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Friday, October 19, 2007

The J Word

posted by on October 19 at 10:48 AM

Akron_Family.jpg

The thesis statement from Ross Simonini’s feature on Akron/Family:

Five years ago, Akron/Family’s giddy, earnest-as-a-schoolboy genre-hop rock would’ve gotten them pegged as a jam band, a pejorative from which there is no redeeming. These days, like other clans of bearded, rural-born musicians, Akron/Family—who hail from Pennsylvania and have never been to Ohio—earn the fortunate if vague tag of “freak folk.”

You people that like this band: You’re all a bunch of daisy-sniffing, patchouli-wearing, hula-hooping hippies! HA!

Really though, the point of Simonini’s article is that such divisive thinking is beyond futile; it’s likely to deter you from discovering great music. One man’s freak-folk outsiders are another man’s barefoot jam band. Classification is for the IRS, taxonomists, and record store clerks. Preference based on other people’s classification is for suckers.

Akron/Family play tonight at the Crocodile with the Dodos.

RSS icon Comments

1

Good point JZ, but there is some usefulness to ascribing a label to a band, so as to seperate the apples from the oranges. Your job would be a lot harder if you had to describe in detail a band's sound all time, instead of using a couple words as a reference. The problem is, at what point does "band taxonomy" get out of hand? Also, there are some terms which are used only in a pejorative way, and i'm glad you pointed that out too. "Jam band" isn't a good term, neither is "freak folk" for that matter, and that's way more pejorative if you ask me. I would call them "campfire music" - or something.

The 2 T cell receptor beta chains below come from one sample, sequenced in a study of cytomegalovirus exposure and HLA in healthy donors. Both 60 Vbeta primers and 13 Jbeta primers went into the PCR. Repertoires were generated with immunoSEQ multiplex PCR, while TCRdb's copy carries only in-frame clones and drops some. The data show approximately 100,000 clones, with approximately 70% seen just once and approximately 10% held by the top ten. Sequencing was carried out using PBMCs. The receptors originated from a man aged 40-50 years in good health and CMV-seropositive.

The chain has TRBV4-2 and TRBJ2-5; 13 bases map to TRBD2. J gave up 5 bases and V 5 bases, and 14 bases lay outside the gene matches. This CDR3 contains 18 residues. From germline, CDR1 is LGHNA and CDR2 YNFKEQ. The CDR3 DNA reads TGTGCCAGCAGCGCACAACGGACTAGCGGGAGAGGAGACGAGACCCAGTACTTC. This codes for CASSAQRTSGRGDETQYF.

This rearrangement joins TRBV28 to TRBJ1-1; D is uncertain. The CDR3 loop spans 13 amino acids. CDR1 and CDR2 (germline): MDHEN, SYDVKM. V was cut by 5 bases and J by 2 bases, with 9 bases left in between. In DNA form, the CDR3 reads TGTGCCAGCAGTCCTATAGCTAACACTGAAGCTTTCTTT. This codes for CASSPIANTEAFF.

Posted by E | October 19, 2007 11:00 AM
2

I think I can smell the bass player's feet just by looking at this photo.

Posted by Sally Struthers Lawnchair | October 19, 2007 11:05 AM
3

@1--you know what though? i steer clear of those shortcuts whenever i can. youre right, it makes my job harder, but i think it makes my writing clearer and more useful when i dont fall back on other peoples nomenclature.

funny, though, that "freak folk" has become a pejorative in your perspective. i dont agree w that. and there again were faced w the problem of these tags--they dont necessarily mean what we think they mean.

Posted by jz | October 19, 2007 11:21 AM
4

True true JZ, and you already know i'm a fan of your writing. The fact that you tend to avoid stupid genre-ish terms is good -- it makes you a critic and not a pundit.
"Freak folk" sounds kind of scary to me, honestly, so when you talk about terms that steer people away from music, this was the first example that popped into my head. Also, do they want to be referred to as freaks? Maybe Devendra does, but I don't know, the Akron guys seem nice and might not appreciate that association.
One term I really like, and as far as i know the Stranger invented (trent moorman?) is: BEARDROCK. I love it!

Posted by E | October 19, 2007 11:32 AM
5

ha! beardrock rules! its like bedrock but with more letters.

few musicians care about someone elses stupid punditry--even people w beards who rock. having interviewed probably a hundred musicians by now, and asking them about tags applied to their music, most shrug it off, like its not their concern. most, however, hate the term "jam band" bc it limits their appeal to college kids and stoners.

Posted by jz | October 19, 2007 11:46 AM

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